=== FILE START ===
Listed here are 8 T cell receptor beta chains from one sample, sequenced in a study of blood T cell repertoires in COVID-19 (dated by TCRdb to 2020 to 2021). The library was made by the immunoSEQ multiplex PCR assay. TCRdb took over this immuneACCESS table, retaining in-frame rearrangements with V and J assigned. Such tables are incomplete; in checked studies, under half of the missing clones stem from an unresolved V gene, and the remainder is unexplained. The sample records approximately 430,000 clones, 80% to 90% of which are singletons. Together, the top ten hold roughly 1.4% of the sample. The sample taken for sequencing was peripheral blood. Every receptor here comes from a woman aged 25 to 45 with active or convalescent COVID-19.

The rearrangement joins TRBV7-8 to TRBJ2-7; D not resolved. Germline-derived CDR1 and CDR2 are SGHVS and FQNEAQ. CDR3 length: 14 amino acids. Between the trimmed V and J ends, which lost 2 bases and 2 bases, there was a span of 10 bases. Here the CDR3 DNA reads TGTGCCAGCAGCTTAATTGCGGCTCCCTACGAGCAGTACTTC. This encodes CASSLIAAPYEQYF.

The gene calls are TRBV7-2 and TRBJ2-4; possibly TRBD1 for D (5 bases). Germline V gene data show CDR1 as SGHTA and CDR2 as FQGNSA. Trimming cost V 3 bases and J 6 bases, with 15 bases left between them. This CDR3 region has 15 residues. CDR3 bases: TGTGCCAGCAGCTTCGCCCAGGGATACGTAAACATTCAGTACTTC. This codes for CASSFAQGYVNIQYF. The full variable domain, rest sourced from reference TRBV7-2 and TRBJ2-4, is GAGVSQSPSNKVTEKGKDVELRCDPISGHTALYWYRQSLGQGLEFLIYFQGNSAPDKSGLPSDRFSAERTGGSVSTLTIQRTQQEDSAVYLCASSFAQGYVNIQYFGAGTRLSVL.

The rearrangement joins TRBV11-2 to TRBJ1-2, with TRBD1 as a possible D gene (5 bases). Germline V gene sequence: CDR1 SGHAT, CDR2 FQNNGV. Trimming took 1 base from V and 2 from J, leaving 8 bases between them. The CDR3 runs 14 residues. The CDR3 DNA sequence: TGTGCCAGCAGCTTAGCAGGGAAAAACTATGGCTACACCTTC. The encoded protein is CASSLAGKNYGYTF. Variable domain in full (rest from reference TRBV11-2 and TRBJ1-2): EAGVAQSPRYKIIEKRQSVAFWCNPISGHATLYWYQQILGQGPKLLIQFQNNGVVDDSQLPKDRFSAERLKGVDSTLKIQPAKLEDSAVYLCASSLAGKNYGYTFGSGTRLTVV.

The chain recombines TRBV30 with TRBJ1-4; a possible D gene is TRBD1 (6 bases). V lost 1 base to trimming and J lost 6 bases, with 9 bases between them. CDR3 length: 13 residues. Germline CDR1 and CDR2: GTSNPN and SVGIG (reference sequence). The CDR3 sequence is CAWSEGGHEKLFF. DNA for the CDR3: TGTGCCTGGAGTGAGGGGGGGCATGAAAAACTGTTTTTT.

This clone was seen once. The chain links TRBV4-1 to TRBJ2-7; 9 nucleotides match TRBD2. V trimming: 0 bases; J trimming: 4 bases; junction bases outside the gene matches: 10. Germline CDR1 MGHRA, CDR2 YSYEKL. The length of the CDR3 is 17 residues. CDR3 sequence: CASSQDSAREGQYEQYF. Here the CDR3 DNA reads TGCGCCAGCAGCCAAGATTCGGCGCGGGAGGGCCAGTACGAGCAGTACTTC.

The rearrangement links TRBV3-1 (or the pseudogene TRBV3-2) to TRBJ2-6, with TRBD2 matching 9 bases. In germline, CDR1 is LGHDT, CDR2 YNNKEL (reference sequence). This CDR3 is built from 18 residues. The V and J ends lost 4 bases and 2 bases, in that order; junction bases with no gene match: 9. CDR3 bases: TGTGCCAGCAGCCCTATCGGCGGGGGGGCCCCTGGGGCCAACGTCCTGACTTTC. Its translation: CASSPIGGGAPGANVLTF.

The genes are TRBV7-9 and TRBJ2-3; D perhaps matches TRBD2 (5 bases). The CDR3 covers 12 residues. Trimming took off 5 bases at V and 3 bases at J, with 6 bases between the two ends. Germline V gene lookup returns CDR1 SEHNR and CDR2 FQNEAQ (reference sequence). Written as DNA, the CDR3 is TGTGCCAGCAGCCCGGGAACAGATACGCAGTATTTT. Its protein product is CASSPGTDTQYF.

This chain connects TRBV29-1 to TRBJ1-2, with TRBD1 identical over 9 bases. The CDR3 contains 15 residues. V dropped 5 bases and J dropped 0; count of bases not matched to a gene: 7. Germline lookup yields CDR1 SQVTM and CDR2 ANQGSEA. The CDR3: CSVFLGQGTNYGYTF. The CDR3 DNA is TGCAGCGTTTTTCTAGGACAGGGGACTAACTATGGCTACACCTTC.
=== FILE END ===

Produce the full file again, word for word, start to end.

Listed here are 8 T cell receptor beta chains from one sample, sequenced in a study of blood T cell repertoires in COVID-19 (dated by TCRdb to 2020 to 2021). The library was made by the immunoSEQ multiplex PCR assay. TCRdb took over this immuneACCESS table, retaining in-frame rearrangements with V and J assigned. Such tables are incomplete; in checked studies, under half of the missing clones stem from an unresolved V gene, and the remainder is unexplained. The sample records approximately 430,000 clones, 80% to 90% of which are singletons. Together, the top ten hold roughly 1.4% of the sample. The sample taken for sequencing was peripheral blood. Every receptor here comes from a woman aged 25 to 45 with active or convalescent COVID-19.

The rearrangement joins TRBV7-8 to TRBJ2-7; D not resolved. Germline-derived CDR1 and CDR2 are SGHVS and FQNEAQ. CDR3 length: 14 amino acids. Between the trimmed V and J ends, which lost 2 bases and 2 bases, there was a span of 10 bases. Here the CDR3 DNA reads TGTGCCAGCAGCTTAATTGCGGCTCCCTACGAGCAGTACTTC. This encodes CASSLIAAPYEQYF.

The gene calls are TRBV7-2 and TRBJ2-4; possibly TRBD1 for D (5 bases). Germline V gene data show CDR1 as SGHTA and CDR2 as FQGNSA. Trimming cost V 3 bases and J 6 bases, with 15 bases left between them. This CDR3 region has 15 residues. CDR3 bases: TGTGCCAGCAGCTTCGCCCAGGGATACGTAAACATTCAGTACTTC. This codes for CASSFAQGYVNIQYF. The full variable domain, rest sourced from reference TRBV7-2 and TRBJ2-4, is GAGVSQSPSNKVTEKGKDVELRCDPISGHTALYWYRQSLGQGLEFLIYFQGNSAPDKSGLPSDRFSAERTGGSVSTLTIQRTQQEDSAVYLCASSFAQGYVNIQYFGAGTRLSVL.

The rearrangement joins TRBV11-2 to TRBJ1-2, with TRBD1 as a possible D gene (5 bases). Germline V gene sequence: CDR1 SGHAT, CDR2 FQNNGV. Trimming took 1 base from V and 2 from J, leaving 8 bases between them. The CDR3 runs 14 residues. The CDR3 DNA sequence: TGTGCCAGCAGCTTAGCAGGGAAAAACTATGGCTACACCTTC. The encoded protein is CASSLAGKNYGYTF. Variable domain in full (rest from reference TRBV11-2 and TRBJ1-2): EAGVAQSPRYKIIEKRQSVAFWCNPISGHATLYWYQQILGQGPKLLIQFQNNGVVDDSQLPKDRFSAERLKGVDSTLKIQPAKLEDSAVYLCASSLAGKNYGYTFGSGTRLTVV.

The chain recombines TRBV30 with TRBJ1-4; a possible D gene is TRBD1 (6 bases). V lost 1 base to trimming and J lost 6 bases, with 9 bases between them. CDR3 length: 13 residues. Germline CDR1 and CDR2: GTSNPN and SVGIG (reference sequence). The CDR3 sequence is CAWSEGGHEKLFF. DNA for the CDR3: TGTGCCTGGAGTGAGGGGGGGCATGAAAAACTGTTTTTT.

This clone was seen once. The chain links TRBV4-1 to TRBJ2-7; 9 nucleotides match TRBD2. V trimming: 0 bases; J trimming: 4 bases; junction bases outside the gene matches: 10. Germline CDR1 MGHRA, CDR2 YSYEKL. The length of the CDR3 is 17 residues. CDR3 sequence: CASSQDSAREGQYEQYF. Here the CDR3 DNA reads TGCGCCAGCAGCCAAGATTCGGCGCGGGAGGGCCAGTACGAGCAGTACTTC.

The rearrangement links TRBV3-1 (or the pseudogene TRBV3-2) to TRBJ2-6, with TRBD2 matching 9 bases. In germline, CDR1 is LGHDT, CDR2 YNNKEL (reference sequence). This CDR3 is built from 18 residues. The V and J ends lost 4 bases and 2 bases, in that order; junction bases with no gene match: 9. CDR3 bases: TGTGCCAGCAGCCCTATCGGCGGGGGGGCCCCTGGGGCCAACGTCCTGACTTTC. Its translation: CASSPIGGGAPGANVLTF.

The genes are TRBV7-9 and TRBJ2-3; D perhaps matches TRBD2 (5 bases). The CDR3 covers 12 residues. Trimming took off 5 bases at V and 3 bases at J, with 6 bases between the two ends. Germline V gene lookup returns CDR1 SEHNR and CDR2 FQNEAQ (reference sequence). Written as DNA, the CDR3 is TGTGCCAGCAGCCCGGGAACAGATACGCAGTATTTT. Its protein product is CASSPGTDTQYF.

This chain connects TRBV29-1 to TRBJ1-2, with TRBD1 identical over 9 bases. The CDR3 contains 15 residues. V dropped 5 bases and J dropped 0; count of bases not matched to a gene: 7. Germline lookup yields CDR1 SQVTM and CDR2 ANQGSEA. The CDR3: CSVFLGQGTNYGYTF. The CDR3 DNA is TGCAGCGTTTTTCTAGGACAGGGGACTAACTATGGCTACACCTTC.